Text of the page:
Following the Federal agency's opportunity to confer with the EPA employee who issued the complaint as provided in 40 C.F.R. 22.18, if EPA and the Federal agency determine that the case cannot be settled, the case will be submitted to the Part 22 hearing procedures. Settlement discussions may continue on a parallel track with hearing procedures. A case against a Federal agency proceeds as would any other compliance hearing matter pursuant to Part 22.

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III. Opportunity to Confer Under 1447(b)

The Amendment's requirement that a Federal agency be provided an opportunity to confer with the Administrator before a penalty order becomes final would be satisfied by providing an opportunity to confer with a Regional official with properly delegated authority within a reasonable time following the issuance of the order. However, consistent with guidance issued under the FFCA5 and, as a matter of policy, the Administrator will retain the opportunity to confer personally as described below.

Federal agencies will have the opportunity to meet with the Administrator only after exhaustion of the Part 22 procedures. Placing the conference at the end of the process will enable the regions to proceed with their enforcement case against the Federal agency in the same manner as they do against private parties. Similarly, Regions should not confer with the Federal agency outside of their usual conferring opportunity as found in the Part 22 procedures and should use the same conference and settlement procedures with Federal agencies as is used with private parties under Part 22.

Within ten (10) days of service of a final decision by the Environmental Appeals Board under 40 C.F.R. 22.3 1, the Federal agency may seek further review by petitioning the Board for reconsideration under 22.32, if it believes the Board's decision was erroneously decided. Within thirty (30) days of service of the Board's decision if no petition for reconsideration is filed or within thirty (30) days of service of the Board's final decision if a petition for reconsideration is filed, the head of the Federal agency, if it wishes to confer with the Administrator, must file a written request addressed to the Administrator to seek an opportunity to confer with the Administrator. If no written request to confer is filed within these thirty-day periods, the administrative order is final under the terms of 1447(b)(3) of the SDWA.

In many cases, the conference might be conducted through an exchange of letters. In the conference is handled through letters, the head of the Federal agency should serve a letter to the Administrator with a copy to the Director of the Federal Facilities Enforcement Office (FFEO) and all parties/counsel of record. In addition, the letter should specifically identify the issues which the Federal agency proposes that the Administrator consider. The head of the Federal agency should also attach copies of all prior administrative decisions and briefs in the underlying proceedings. Copies of the briefs and underlying decisions should be provided to the Director of FFEO.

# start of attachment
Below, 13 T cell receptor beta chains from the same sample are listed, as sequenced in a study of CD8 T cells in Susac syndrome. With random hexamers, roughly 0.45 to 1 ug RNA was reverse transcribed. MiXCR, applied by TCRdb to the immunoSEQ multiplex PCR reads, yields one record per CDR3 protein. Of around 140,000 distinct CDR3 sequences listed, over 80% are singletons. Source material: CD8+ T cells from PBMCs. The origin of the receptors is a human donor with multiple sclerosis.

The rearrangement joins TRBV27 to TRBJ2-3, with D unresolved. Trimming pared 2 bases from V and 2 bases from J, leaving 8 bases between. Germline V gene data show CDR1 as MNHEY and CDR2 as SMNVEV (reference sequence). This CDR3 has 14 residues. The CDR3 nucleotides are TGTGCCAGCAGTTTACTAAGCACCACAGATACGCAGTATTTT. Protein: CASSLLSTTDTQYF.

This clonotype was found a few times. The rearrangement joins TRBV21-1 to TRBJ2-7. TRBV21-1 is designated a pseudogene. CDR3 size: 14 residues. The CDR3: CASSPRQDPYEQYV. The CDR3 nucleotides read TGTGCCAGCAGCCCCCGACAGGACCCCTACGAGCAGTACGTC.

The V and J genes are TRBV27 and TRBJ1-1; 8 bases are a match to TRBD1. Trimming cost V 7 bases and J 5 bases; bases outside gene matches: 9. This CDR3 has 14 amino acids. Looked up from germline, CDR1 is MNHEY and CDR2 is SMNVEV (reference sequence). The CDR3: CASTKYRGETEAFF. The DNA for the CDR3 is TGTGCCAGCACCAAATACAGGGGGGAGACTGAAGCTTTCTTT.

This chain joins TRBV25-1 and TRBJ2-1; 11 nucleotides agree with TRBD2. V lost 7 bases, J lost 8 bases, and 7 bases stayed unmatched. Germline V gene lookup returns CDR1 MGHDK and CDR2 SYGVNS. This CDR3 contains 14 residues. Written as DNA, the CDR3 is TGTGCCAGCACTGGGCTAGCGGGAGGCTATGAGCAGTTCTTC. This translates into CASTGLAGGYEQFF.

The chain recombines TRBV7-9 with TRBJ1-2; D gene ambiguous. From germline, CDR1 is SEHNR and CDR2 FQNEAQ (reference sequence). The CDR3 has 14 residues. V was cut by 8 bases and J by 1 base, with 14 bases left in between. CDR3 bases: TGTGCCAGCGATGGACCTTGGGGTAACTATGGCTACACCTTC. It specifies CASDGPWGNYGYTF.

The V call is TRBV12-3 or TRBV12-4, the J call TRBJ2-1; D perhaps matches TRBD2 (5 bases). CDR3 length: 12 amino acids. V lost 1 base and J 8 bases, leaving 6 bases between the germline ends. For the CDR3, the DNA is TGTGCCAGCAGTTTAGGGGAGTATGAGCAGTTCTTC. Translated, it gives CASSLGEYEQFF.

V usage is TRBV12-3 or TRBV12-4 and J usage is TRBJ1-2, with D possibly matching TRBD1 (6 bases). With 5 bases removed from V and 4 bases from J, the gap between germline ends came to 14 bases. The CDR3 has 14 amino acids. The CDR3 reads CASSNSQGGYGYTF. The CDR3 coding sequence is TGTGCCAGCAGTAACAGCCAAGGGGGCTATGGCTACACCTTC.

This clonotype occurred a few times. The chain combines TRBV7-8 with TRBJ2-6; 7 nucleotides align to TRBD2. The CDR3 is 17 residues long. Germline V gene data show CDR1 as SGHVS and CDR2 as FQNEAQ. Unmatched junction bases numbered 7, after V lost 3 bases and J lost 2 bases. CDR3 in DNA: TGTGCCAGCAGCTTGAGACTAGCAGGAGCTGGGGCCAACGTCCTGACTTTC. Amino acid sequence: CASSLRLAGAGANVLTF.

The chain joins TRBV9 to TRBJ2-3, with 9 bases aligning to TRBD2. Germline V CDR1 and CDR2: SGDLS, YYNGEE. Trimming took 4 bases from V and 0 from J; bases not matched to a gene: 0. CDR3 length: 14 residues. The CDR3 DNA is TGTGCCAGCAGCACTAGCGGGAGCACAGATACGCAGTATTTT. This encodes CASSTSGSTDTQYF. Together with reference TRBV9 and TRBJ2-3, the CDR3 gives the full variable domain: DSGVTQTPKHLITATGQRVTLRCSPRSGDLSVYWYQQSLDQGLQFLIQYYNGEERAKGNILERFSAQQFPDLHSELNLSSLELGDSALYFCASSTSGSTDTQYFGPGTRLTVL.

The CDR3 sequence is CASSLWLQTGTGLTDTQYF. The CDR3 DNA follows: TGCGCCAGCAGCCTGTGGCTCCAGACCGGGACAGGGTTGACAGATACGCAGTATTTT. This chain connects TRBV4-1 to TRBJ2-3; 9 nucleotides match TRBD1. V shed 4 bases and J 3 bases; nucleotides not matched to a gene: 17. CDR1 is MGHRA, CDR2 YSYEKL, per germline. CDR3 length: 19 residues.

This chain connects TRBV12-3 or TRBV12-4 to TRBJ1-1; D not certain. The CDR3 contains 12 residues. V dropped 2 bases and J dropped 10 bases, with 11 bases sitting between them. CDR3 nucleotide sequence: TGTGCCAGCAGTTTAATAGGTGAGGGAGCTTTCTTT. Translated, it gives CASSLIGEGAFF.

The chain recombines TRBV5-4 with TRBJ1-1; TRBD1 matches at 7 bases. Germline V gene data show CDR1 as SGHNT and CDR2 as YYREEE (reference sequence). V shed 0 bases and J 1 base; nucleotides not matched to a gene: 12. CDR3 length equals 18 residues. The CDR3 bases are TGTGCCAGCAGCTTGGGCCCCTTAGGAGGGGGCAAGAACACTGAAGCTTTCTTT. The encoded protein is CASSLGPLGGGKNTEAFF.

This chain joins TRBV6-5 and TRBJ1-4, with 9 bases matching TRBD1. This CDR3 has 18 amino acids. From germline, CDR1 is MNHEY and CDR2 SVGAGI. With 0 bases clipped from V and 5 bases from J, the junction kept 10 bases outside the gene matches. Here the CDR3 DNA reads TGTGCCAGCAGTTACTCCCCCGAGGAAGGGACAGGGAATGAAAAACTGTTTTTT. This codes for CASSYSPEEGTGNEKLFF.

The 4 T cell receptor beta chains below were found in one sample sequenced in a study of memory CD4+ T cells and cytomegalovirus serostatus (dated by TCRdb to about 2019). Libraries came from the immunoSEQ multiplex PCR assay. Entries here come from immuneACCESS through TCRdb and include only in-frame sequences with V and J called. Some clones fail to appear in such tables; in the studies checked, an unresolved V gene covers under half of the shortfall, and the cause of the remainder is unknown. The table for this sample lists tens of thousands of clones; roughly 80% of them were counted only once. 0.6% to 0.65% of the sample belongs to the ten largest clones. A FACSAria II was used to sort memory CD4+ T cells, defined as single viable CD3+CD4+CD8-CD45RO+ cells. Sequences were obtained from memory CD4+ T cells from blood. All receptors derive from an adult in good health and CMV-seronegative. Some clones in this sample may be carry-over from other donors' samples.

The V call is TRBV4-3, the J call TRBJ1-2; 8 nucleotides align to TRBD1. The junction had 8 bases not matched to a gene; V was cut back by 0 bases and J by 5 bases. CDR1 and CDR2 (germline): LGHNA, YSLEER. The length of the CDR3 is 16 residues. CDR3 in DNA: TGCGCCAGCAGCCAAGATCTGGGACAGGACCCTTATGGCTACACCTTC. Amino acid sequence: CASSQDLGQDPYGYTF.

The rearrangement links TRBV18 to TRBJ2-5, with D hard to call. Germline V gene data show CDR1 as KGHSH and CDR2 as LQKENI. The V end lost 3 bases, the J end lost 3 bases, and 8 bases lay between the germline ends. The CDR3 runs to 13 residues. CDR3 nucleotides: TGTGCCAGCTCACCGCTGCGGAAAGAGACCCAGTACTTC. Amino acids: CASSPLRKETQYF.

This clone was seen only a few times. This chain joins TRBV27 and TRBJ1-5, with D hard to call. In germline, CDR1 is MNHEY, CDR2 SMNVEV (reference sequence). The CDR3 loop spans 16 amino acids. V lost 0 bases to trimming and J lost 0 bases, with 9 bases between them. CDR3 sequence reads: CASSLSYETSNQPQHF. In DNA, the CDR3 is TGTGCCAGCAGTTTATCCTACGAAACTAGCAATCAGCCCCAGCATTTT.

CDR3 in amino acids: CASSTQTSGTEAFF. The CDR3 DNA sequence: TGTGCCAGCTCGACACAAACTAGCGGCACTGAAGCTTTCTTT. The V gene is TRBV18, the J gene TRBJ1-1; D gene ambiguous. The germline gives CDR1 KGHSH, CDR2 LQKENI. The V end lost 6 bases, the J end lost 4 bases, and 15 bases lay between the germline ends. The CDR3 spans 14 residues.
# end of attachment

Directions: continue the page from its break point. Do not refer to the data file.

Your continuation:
The head of the Federal agency, however, may prefer to request a direct meeting with the Administrator. The request for a direct conference should be served on the Administrator with a copy to the Director of FFEO and all parties/counsel of record. The request for a direct conference should specifically identify the issues which the Federal agency proposes to discuss with the Administrator, and should specifically identify who will represent the Federal agency. In addition, as part of its request for a direct conference, the head of the Federal agency should attach copies of all prior administrative decisions and briefs in the underlying proceedings. Copies of the briefs and underlying decisions should also be provided to the Director of the FFEO.

The parties/counsel of record may request to be present during the direct conference. This request to attend the direct conference, likewise, should be in writing and served on the Director of FFEO and the parties/counsel of record. The Administrator or her designee shall notify the head of the Federal agency who requested the direct conference and the parties/counsel of record regarding her plan and arrangements for the direct conference.